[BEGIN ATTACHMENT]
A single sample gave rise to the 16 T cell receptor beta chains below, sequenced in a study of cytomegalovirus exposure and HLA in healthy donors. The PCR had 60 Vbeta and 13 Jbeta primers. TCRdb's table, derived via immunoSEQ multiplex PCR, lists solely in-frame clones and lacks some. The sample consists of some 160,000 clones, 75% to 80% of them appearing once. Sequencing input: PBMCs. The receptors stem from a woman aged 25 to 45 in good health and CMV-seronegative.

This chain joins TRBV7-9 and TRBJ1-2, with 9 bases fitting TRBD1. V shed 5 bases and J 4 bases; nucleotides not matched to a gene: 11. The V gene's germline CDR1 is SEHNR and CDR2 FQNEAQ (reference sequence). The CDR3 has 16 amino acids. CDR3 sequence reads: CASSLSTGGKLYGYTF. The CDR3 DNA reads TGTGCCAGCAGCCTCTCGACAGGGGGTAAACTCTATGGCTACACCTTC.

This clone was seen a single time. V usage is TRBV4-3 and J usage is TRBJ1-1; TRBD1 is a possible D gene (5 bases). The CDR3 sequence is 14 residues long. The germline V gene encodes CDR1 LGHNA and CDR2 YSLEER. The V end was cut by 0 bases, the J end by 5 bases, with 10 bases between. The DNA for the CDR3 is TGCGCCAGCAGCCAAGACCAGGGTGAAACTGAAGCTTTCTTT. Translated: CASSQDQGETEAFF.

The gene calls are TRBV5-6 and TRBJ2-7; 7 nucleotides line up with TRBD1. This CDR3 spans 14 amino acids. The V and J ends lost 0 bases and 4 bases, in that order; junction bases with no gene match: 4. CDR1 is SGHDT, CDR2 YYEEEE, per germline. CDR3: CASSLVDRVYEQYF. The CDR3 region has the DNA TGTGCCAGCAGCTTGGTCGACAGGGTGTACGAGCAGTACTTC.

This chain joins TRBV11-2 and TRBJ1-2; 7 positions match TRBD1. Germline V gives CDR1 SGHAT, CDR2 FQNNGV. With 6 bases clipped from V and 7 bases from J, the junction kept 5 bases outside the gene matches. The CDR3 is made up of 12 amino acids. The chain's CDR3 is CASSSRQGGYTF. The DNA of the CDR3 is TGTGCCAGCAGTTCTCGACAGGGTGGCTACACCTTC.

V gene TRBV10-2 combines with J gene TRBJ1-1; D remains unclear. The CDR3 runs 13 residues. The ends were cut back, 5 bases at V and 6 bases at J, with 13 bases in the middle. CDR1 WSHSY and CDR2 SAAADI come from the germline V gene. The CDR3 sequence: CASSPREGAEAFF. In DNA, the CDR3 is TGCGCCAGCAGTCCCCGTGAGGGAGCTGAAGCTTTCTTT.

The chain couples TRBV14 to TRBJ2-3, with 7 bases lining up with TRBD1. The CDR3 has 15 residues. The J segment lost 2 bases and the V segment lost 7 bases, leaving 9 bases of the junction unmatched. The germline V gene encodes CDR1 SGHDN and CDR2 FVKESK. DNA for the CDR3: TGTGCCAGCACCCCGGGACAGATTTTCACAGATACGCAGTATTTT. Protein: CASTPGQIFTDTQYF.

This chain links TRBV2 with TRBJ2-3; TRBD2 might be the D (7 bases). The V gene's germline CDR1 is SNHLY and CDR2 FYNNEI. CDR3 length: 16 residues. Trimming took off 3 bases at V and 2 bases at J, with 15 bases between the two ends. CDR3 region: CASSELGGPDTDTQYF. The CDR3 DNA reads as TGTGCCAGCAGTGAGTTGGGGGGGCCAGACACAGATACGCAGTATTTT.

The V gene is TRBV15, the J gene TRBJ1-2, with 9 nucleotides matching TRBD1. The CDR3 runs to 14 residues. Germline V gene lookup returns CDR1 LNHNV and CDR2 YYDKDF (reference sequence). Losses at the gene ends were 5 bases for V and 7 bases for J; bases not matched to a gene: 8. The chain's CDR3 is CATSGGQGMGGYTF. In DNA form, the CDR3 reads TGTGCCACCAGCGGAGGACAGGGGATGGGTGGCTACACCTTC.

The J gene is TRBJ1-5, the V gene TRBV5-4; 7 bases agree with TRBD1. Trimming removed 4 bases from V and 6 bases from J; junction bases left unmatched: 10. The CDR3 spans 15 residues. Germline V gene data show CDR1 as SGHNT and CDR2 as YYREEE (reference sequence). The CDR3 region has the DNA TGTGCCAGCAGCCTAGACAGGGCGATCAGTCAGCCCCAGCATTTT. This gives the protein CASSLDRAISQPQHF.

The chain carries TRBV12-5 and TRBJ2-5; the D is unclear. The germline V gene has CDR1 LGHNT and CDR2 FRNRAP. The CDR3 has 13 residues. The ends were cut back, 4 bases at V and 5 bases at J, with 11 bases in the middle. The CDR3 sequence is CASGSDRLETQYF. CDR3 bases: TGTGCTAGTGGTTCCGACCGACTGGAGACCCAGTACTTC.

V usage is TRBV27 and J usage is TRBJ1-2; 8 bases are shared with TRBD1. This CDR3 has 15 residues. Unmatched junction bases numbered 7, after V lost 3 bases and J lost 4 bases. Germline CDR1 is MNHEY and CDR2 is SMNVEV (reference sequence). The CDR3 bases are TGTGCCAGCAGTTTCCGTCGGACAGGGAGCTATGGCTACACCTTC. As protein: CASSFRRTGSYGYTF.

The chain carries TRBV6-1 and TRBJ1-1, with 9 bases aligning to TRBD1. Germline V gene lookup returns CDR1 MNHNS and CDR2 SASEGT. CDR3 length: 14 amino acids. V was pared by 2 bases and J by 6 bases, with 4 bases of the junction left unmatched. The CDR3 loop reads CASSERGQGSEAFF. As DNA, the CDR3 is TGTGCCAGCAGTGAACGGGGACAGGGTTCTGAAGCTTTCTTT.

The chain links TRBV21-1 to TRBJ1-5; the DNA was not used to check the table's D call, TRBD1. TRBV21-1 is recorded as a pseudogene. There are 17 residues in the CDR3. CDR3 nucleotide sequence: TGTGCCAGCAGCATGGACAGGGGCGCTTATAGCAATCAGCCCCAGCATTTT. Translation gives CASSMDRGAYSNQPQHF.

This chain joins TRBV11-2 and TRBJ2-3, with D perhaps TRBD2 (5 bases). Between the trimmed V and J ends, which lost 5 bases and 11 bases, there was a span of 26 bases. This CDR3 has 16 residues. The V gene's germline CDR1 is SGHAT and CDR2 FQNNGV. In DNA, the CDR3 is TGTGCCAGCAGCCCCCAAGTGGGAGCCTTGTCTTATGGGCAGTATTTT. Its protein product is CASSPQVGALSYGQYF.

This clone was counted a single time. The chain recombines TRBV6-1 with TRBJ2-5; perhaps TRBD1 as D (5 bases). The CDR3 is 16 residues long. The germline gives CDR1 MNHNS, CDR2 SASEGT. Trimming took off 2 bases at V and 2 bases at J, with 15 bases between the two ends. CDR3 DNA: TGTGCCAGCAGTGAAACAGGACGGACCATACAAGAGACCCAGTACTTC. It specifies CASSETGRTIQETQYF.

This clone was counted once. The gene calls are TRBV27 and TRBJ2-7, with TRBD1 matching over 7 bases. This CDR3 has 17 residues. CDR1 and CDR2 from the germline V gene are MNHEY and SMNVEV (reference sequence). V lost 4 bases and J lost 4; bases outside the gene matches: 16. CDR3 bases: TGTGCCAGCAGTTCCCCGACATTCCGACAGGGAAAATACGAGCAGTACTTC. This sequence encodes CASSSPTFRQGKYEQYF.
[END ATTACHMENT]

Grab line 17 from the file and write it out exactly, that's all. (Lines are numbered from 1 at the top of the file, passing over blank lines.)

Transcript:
This clone was counted once. The gene calls are TRBV27 and TRBJ2-7, with TRBD1 matching over 7 bases. This CDR3 has 17 residues. CDR1 and CDR2 from the germline V gene are MNHEY and SMNVEV (reference sequence). V lost 4 bases and J lost 4; bases outside the gene matches: 16. CDR3 bases: TGTGCCAGCAGTTCCCCGACATTCCGACAGGGAAAATACGAGCAGTACTTC. This sequence encodes CASSSPTFRQGKYEQYF.